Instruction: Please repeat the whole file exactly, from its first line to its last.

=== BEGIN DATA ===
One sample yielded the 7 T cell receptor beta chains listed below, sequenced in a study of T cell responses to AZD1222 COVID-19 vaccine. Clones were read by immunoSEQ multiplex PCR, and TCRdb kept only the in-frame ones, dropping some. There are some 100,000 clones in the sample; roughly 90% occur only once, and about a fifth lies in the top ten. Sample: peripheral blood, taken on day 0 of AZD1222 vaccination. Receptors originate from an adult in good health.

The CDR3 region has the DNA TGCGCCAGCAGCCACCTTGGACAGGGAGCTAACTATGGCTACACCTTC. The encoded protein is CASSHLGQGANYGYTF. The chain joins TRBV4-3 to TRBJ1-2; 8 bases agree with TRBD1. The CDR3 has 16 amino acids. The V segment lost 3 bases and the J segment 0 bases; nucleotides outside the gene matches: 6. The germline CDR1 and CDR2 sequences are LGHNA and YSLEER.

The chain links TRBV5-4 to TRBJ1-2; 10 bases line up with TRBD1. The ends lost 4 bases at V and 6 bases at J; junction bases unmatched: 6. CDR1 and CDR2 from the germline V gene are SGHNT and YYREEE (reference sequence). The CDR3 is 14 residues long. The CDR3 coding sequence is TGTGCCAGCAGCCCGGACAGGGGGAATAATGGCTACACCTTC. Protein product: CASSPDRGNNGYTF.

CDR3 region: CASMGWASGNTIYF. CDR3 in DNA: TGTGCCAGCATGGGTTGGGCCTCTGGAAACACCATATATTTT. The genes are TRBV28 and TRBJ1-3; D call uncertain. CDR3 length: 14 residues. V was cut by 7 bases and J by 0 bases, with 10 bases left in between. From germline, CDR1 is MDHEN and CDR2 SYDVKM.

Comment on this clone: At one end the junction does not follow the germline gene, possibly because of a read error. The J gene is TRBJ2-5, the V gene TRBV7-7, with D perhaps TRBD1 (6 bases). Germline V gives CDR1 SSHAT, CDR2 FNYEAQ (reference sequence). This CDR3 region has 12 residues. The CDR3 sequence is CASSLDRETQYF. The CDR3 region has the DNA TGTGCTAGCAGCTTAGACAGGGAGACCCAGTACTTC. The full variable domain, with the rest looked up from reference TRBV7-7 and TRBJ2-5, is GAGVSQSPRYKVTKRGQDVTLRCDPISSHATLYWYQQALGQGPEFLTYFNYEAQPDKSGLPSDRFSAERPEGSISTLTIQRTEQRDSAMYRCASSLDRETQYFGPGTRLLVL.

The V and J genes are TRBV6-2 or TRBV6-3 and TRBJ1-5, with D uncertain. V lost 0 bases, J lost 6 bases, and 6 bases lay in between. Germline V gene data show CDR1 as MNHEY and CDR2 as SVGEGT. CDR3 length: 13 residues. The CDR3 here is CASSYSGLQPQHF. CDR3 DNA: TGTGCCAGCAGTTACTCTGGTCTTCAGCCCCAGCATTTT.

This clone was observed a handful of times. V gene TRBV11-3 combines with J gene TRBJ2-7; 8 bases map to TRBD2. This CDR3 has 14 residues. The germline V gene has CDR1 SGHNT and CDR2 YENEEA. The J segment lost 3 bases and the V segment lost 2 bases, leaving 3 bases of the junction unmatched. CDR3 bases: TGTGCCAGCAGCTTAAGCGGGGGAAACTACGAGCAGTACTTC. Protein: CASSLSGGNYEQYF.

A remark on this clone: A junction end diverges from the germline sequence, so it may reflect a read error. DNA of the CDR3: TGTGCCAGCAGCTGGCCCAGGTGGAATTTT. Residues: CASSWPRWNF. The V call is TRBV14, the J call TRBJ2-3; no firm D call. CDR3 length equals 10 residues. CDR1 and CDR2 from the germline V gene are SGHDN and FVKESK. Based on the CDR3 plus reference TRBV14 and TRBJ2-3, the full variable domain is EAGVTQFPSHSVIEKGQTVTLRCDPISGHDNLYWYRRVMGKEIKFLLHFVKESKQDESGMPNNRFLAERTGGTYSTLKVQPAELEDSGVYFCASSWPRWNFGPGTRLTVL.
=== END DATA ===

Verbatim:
One sample yielded the 7 T cell receptor beta chains listed below, sequenced in a study of T cell responses to AZD1222 COVID-19 vaccine. Clones were read by immunoSEQ multiplex PCR, and TCRdb kept only the in-frame ones, dropping some. There are some 100,000 clones in the sample; roughly 90% occur only once, and about a fifth lies in the top ten. Sample: peripheral blood, taken on day 0 of AZD1222 vaccination. Receptors originate from an adult in good health.

The CDR3 region has the DNA TGCGCCAGCAGCCACCTTGGACAGGGAGCTAACTATGGCTACACCTTC. The encoded protein is CASSHLGQGANYGYTF. The chain joins TRBV4-3 to TRBJ1-2; 8 bases agree with TRBD1. The CDR3 has 16 amino acids. The V segment lost 3 bases and the J segment 0 bases; nucleotides outside the gene matches: 6. The germline CDR1 and CDR2 sequences are LGHNA and YSLEER.

The chain links TRBV5-4 to TRBJ1-2; 10 bases line up with TRBD1. The ends lost 4 bases at V and 6 bases at J; junction bases unmatched: 6. CDR1 and CDR2 from the germline V gene are SGHNT and YYREEE (reference sequence). The CDR3 is 14 residues long. The CDR3 coding sequence is TGTGCCAGCAGCCCGGACAGGGGGAATAATGGCTACACCTTC. Protein product: CASSPDRGNNGYTF.

CDR3 region: CASMGWASGNTIYF. CDR3 in DNA: TGTGCCAGCATGGGTTGGGCCTCTGGAAACACCATATATTTT. The genes are TRBV28 and TRBJ1-3; D call uncertain. CDR3 length: 14 residues. V was cut by 7 bases and J by 0 bases, with 10 bases left in between. From germline, CDR1 is MDHEN and CDR2 SYDVKM.

Comment on this clone: At one end the junction does not follow the germline gene, possibly because of a read error. The J gene is TRBJ2-5, the V gene TRBV7-7, with D perhaps TRBD1 (6 bases). Germline V gives CDR1 SSHAT, CDR2 FNYEAQ (reference sequence). This CDR3 region has 12 residues. The CDR3 sequence is CASSLDRETQYF. The CDR3 region has the DNA TGTGCTAGCAGCTTAGACAGGGAGACCCAGTACTTC. The full variable domain, with the rest looked up from reference TRBV7-7 and TRBJ2-5, is GAGVSQSPRYKVTKRGQDVTLRCDPISSHATLYWYQQALGQGPEFLTYFNYEAQPDKSGLPSDRFSAERPEGSISTLTIQRTEQRDSAMYRCASSLDRETQYFGPGTRLLVL.

The V and J genes are TRBV6-2 or TRBV6-3 and TRBJ1-5, with D uncertain. V lost 0 bases, J lost 6 bases, and 6 bases lay in between. Germline V gene data show CDR1 as MNHEY and CDR2 as SVGEGT. CDR3 length: 13 residues. The CDR3 here is CASSYSGLQPQHF. CDR3 DNA: TGTGCCAGCAGTTACTCTGGTCTTCAGCCCCAGCATTTT.

This clone was observed a handful of times. V gene TRBV11-3 combines with J gene TRBJ2-7; 8 bases map to TRBD2. This CDR3 has 14 residues. The germline V gene has CDR1 SGHNT and CDR2 YENEEA. The J segment lost 3 bases and the V segment lost 2 bases, leaving 3 bases of the junction unmatched. CDR3 bases: TGTGCCAGCAGCTTAAGCGGGGGAAACTACGAGCAGTACTTC. Protein: CASSLSGGNYEQYF.

A remark on this clone: A junction end diverges from the germline sequence, so it may reflect a read error. DNA of the CDR3: TGTGCCAGCAGCTGGCCCAGGTGGAATTTT. Residues: CASSWPRWNF. The V call is TRBV14, the J call TRBJ2-3; no firm D call. CDR3 length equals 10 residues. CDR1 and CDR2 from the germline V gene are SGHDN and FVKESK. Based on the CDR3 plus reference TRBV14 and TRBJ2-3, the full variable domain is EAGVTQFPSHSVIEKGQTVTLRCDPISGHDNLYWYRRVMGKEIKFLLHFVKESKQDESGMPNNRFLAERTGGTYSTLKVQPAELEDSGVYFCASSWPRWNFGPGTRLTVL.